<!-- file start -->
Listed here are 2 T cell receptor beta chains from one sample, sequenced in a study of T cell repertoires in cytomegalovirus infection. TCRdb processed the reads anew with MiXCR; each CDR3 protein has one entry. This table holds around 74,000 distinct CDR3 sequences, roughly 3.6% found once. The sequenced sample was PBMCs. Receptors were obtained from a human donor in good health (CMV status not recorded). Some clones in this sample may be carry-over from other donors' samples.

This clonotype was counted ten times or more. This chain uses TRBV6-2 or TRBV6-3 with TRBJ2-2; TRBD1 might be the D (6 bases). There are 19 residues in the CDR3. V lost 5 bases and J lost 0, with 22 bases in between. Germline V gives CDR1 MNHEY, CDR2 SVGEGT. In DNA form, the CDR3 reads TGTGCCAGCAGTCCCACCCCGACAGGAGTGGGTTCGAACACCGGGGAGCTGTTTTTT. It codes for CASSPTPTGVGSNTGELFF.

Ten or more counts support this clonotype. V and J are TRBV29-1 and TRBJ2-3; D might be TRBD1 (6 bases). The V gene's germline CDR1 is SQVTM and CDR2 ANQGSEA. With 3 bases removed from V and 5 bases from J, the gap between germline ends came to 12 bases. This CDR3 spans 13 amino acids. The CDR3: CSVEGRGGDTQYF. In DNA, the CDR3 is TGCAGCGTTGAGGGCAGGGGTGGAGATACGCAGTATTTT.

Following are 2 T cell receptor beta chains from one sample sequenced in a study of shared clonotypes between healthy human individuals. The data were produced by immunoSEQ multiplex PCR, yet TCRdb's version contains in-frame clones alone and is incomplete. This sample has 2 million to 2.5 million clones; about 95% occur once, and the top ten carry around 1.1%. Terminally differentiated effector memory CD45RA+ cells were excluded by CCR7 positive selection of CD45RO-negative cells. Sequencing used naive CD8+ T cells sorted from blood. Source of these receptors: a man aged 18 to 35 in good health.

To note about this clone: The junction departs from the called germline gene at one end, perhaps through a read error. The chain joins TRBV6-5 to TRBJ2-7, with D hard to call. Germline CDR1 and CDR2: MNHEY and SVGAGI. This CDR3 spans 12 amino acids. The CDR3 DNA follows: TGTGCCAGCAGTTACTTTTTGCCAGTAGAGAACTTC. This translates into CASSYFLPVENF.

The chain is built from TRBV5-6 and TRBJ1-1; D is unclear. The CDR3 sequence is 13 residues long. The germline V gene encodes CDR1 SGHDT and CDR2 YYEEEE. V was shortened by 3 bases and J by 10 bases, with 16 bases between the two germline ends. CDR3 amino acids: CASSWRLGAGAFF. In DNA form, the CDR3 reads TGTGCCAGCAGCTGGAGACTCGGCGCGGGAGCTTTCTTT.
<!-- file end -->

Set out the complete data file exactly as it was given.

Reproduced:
Listed here are 2 T cell receptor beta chains from one sample, sequenced in a study of T cell repertoires in cytomegalovirus infection. TCRdb processed the reads anew with MiXCR; each CDR3 protein has one entry. This table holds around 74,000 distinct CDR3 sequences, roughly 3.6% found once. The sequenced sample was PBMCs. Receptors were obtained from a human donor in good health (CMV status not recorded). Some clones in this sample may be carry-over from other donors' samples.

This clonotype was counted ten times or more. This chain uses TRBV6-2 or TRBV6-3 with TRBJ2-2; TRBD1 might be the D (6 bases). There are 19 residues in the CDR3. V lost 5 bases and J lost 0, with 22 bases in between. Germline V gives CDR1 MNHEY, CDR2 SVGEGT. In DNA form, the CDR3 reads TGTGCCAGCAGTCCCACCCCGACAGGAGTGGGTTCGAACACCGGGGAGCTGTTTTTT. It codes for CASSPTPTGVGSNTGELFF.

Ten or more counts support this clonotype. V and J are TRBV29-1 and TRBJ2-3; D might be TRBD1 (6 bases). The V gene's germline CDR1 is SQVTM and CDR2 ANQGSEA. With 3 bases removed from V and 5 bases from J, the gap between germline ends came to 12 bases. This CDR3 spans 13 amino acids. The CDR3: CSVEGRGGDTQYF. In DNA, the CDR3 is TGCAGCGTTGAGGGCAGGGGTGGAGATACGCAGTATTTT.

Following are 2 T cell receptor beta chains from one sample sequenced in a study of shared clonotypes between healthy human individuals. The data were produced by immunoSEQ multiplex PCR, yet TCRdb's version contains in-frame clones alone and is incomplete. This sample has 2 million to 2.5 million clones; about 95% occur once, and the top ten carry around 1.1%. Terminally differentiated effector memory CD45RA+ cells were excluded by CCR7 positive selection of CD45RO-negative cells. Sequencing used naive CD8+ T cells sorted from blood. Source of these receptors: a man aged 18 to 35 in good health.

To note about this clone: The junction departs from the called germline gene at one end, perhaps through a read error. The chain joins TRBV6-5 to TRBJ2-7, with D hard to call. Germline CDR1 and CDR2: MNHEY and SVGAGI. This CDR3 spans 12 amino acids. The CDR3 DNA follows: TGTGCCAGCAGTTACTTTTTGCCAGTAGAGAACTTC. This translates into CASSYFLPVENF.

The chain is built from TRBV5-6 and TRBJ1-1; D is unclear. The CDR3 sequence is 13 residues long. The germline V gene encodes CDR1 SGHDT and CDR2 YYEEEE. V was shortened by 3 bases and J by 10 bases, with 16 bases between the two germline ends. CDR3 amino acids: CASSWRLGAGAFF. In DNA form, the CDR3 reads TGTGCCAGCAGCTGGAGACTCGGCGCGGGAGCTTTCTTT.